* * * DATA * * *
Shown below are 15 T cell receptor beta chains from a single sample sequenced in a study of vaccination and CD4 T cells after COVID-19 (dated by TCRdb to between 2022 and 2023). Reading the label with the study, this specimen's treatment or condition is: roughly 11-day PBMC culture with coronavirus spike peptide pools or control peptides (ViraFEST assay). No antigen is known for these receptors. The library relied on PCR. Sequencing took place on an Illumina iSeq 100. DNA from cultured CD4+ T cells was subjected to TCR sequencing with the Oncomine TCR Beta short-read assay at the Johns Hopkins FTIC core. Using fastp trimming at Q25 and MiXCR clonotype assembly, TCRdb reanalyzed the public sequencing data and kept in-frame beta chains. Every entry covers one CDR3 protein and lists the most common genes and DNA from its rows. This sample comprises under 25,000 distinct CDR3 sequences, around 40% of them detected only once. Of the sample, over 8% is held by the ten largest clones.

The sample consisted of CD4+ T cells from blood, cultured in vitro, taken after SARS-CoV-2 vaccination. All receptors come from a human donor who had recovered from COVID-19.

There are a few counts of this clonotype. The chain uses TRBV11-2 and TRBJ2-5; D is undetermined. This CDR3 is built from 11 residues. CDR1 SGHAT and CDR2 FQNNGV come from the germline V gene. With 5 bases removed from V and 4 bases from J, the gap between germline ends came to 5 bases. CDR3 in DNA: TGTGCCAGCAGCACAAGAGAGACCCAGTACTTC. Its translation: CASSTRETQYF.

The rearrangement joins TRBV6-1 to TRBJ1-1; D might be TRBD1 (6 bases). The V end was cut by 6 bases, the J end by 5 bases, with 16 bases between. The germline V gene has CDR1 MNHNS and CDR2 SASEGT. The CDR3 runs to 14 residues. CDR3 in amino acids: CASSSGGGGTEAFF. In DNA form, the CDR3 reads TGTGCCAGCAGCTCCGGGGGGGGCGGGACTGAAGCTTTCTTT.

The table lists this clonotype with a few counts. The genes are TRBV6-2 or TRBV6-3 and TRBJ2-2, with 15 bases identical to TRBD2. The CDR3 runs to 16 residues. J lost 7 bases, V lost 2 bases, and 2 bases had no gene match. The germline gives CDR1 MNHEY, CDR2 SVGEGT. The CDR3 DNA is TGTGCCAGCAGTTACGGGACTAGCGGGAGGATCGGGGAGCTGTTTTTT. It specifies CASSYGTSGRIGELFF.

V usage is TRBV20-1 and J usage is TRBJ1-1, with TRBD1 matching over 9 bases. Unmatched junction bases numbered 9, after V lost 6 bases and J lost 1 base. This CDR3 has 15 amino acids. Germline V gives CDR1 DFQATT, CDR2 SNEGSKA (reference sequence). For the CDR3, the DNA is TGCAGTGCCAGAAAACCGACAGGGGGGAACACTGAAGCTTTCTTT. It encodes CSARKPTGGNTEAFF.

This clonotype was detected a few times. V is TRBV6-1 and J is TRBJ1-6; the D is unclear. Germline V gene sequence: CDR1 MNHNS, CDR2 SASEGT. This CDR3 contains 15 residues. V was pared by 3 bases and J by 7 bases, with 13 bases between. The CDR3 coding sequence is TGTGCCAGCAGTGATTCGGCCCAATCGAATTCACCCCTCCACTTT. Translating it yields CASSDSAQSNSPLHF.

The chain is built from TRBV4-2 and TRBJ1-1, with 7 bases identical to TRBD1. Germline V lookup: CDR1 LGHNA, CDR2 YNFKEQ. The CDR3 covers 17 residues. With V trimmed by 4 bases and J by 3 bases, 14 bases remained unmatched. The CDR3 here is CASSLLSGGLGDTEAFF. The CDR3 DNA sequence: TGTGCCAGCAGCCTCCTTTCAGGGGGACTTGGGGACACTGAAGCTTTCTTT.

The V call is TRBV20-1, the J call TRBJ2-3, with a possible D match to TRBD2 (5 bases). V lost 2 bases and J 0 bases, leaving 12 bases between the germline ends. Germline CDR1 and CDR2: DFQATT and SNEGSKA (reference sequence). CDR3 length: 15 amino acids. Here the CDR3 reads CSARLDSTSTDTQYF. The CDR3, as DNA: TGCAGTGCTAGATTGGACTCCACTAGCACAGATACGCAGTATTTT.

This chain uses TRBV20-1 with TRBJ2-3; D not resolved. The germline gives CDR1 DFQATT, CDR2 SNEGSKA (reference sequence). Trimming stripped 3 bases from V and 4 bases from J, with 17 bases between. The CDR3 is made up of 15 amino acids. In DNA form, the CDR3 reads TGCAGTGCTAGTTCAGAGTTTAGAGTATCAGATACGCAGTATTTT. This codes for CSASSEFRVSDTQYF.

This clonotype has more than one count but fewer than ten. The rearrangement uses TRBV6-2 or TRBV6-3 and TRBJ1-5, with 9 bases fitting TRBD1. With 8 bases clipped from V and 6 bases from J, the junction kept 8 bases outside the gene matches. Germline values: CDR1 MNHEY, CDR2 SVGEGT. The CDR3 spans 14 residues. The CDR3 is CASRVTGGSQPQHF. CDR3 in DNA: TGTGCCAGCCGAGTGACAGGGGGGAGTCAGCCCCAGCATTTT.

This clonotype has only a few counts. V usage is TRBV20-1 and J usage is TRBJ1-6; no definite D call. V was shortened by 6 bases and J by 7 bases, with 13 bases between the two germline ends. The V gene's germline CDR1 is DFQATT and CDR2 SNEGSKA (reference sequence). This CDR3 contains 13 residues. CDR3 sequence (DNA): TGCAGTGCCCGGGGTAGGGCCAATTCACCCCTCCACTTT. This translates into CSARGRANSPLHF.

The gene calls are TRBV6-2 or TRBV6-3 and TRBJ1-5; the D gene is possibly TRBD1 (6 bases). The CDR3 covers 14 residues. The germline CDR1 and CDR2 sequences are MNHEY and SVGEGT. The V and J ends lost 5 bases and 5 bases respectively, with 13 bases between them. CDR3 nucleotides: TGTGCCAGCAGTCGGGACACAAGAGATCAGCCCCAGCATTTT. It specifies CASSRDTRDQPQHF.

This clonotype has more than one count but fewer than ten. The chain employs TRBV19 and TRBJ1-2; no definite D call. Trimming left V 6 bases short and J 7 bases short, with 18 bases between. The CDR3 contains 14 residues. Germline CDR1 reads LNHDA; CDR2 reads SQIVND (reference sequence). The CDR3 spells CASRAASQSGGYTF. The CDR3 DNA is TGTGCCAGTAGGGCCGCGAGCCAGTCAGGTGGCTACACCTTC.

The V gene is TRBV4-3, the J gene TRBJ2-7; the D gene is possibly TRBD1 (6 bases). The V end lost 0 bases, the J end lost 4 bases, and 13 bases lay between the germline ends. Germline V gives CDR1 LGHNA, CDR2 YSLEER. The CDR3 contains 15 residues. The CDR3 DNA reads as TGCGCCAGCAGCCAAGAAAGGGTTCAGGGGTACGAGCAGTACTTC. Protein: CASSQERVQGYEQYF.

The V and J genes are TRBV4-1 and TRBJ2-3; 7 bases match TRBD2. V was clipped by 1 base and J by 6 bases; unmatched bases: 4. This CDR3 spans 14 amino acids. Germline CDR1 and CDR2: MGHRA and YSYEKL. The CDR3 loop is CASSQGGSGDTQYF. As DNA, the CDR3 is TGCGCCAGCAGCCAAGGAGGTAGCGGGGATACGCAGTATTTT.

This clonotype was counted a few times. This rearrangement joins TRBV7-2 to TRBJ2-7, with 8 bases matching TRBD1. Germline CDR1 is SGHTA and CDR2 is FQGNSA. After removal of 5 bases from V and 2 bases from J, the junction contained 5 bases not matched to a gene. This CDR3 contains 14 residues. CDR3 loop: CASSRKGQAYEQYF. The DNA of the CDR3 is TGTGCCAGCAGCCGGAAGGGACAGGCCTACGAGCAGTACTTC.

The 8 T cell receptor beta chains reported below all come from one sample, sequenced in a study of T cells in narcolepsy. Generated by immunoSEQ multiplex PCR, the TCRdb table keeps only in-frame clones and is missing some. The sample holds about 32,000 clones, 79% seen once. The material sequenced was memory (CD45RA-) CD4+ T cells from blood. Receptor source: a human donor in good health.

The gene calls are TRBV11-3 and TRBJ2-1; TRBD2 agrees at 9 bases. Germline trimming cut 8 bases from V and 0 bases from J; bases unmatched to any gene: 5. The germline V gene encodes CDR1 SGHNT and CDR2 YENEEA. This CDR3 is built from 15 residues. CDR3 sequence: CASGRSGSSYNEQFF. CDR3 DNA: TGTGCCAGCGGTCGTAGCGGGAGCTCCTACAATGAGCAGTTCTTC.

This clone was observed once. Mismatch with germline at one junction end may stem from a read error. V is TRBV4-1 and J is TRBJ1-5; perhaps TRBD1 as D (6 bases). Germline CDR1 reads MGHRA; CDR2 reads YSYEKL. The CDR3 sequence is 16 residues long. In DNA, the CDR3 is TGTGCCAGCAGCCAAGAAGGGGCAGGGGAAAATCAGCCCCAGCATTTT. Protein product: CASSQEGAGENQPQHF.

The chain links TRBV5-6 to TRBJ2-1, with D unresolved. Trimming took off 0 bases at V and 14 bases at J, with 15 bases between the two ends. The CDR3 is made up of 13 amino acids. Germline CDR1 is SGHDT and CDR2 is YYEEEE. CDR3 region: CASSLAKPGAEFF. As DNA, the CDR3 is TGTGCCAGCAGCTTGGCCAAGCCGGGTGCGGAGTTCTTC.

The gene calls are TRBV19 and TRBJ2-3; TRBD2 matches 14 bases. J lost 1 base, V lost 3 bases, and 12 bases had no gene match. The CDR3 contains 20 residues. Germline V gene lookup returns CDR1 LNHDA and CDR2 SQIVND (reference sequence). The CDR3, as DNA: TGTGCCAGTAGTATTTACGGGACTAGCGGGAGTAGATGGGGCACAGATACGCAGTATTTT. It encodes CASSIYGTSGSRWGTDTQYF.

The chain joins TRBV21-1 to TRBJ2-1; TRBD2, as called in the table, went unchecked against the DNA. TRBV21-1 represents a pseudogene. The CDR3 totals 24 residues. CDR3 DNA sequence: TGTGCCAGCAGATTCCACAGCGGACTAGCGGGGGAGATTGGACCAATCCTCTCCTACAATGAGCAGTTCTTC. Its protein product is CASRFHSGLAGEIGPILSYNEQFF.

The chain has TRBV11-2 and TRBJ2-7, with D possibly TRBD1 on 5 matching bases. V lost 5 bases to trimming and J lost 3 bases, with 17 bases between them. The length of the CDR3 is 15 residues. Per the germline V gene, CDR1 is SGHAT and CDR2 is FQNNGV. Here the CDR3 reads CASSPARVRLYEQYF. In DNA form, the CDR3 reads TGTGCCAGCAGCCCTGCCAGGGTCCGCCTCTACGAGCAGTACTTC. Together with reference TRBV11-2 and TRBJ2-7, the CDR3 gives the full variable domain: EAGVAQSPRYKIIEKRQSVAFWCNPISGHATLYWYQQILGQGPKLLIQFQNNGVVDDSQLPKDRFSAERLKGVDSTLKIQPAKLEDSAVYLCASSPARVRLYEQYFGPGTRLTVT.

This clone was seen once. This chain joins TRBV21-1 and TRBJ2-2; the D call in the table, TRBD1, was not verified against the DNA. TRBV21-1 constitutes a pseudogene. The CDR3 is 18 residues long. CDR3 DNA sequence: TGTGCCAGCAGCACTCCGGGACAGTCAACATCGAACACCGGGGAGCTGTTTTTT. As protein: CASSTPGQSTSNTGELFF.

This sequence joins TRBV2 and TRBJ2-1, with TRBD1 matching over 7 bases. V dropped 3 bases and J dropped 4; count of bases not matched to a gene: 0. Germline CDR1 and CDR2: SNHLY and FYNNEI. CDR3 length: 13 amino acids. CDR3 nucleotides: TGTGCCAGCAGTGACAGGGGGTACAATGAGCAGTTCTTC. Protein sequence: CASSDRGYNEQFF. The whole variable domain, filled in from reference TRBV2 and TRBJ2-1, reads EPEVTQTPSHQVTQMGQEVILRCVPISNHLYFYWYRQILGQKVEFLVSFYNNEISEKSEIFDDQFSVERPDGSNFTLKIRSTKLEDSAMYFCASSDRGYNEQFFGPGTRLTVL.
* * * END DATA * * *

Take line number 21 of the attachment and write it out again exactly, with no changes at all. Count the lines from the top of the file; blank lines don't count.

The chain links TRBV5-6 to TRBJ2-1, with D unresolved. Trimming took off 0 bases at V and 14 bases at J, with 15 bases between the two ends. The CDR3 is made up of 13 amino acids. Germline CDR1 is SGHDT and CDR2 is YYEEEE. CDR3 region: CASSLAKPGAEFF. As DNA, the CDR3 is TGTGCCAGCAGCTTGGCCAAGCCGGGTGCGGAGTTCTTC.